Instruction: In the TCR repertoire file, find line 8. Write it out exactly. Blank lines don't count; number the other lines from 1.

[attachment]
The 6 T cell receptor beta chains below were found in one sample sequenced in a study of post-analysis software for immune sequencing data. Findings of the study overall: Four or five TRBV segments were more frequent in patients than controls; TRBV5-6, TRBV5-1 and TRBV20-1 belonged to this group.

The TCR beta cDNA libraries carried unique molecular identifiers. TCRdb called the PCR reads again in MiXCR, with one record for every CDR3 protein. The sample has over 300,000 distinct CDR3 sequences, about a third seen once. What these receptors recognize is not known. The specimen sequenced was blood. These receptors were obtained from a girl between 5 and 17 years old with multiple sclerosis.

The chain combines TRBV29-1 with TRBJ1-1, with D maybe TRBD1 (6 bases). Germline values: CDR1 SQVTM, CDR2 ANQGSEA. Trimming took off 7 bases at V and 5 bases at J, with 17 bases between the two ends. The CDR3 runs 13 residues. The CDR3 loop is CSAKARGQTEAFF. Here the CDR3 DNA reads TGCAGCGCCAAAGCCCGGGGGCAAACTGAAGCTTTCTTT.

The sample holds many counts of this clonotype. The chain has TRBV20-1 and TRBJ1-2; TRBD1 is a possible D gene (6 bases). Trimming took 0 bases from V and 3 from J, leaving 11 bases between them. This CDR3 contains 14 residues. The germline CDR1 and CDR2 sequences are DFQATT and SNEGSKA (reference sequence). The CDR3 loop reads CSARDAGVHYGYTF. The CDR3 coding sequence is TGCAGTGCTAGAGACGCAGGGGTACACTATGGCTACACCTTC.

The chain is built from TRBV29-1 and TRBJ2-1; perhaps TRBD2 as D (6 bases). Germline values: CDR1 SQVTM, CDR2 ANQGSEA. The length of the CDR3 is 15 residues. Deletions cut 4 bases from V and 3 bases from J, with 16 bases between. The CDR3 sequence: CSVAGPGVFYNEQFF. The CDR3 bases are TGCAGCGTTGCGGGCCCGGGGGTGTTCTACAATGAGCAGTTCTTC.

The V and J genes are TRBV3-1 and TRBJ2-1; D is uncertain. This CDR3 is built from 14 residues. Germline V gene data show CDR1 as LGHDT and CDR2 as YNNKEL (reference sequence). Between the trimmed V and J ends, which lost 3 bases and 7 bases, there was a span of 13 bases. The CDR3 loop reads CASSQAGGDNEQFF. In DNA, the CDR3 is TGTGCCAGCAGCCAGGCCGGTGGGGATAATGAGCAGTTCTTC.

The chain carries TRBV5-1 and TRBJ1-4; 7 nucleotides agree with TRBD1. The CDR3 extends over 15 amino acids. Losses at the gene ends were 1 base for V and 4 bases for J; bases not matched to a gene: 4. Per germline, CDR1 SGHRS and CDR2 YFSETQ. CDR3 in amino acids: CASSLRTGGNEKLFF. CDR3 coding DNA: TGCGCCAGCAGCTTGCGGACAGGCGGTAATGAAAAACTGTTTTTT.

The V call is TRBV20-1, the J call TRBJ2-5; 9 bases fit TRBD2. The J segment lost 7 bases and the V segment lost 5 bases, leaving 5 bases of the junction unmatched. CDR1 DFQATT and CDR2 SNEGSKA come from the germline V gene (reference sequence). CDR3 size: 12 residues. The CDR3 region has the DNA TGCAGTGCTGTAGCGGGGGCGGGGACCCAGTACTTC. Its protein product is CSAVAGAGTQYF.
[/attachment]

The V call is TRBV20-1, the J call TRBJ2-5; 9 bases fit TRBD2. The J segment lost 7 bases and the V segment lost 5 bases, leaving 5 bases of the junction unmatched. CDR1 DFQATT and CDR2 SNEGSKA come from the germline V gene (reference sequence). CDR3 size: 12 residues. The CDR3 region has the DNA TGCAGTGCTGTAGCGGGGGCGGGGACCCAGTACTTC. Its protein product is CSAVAGAGTQYF.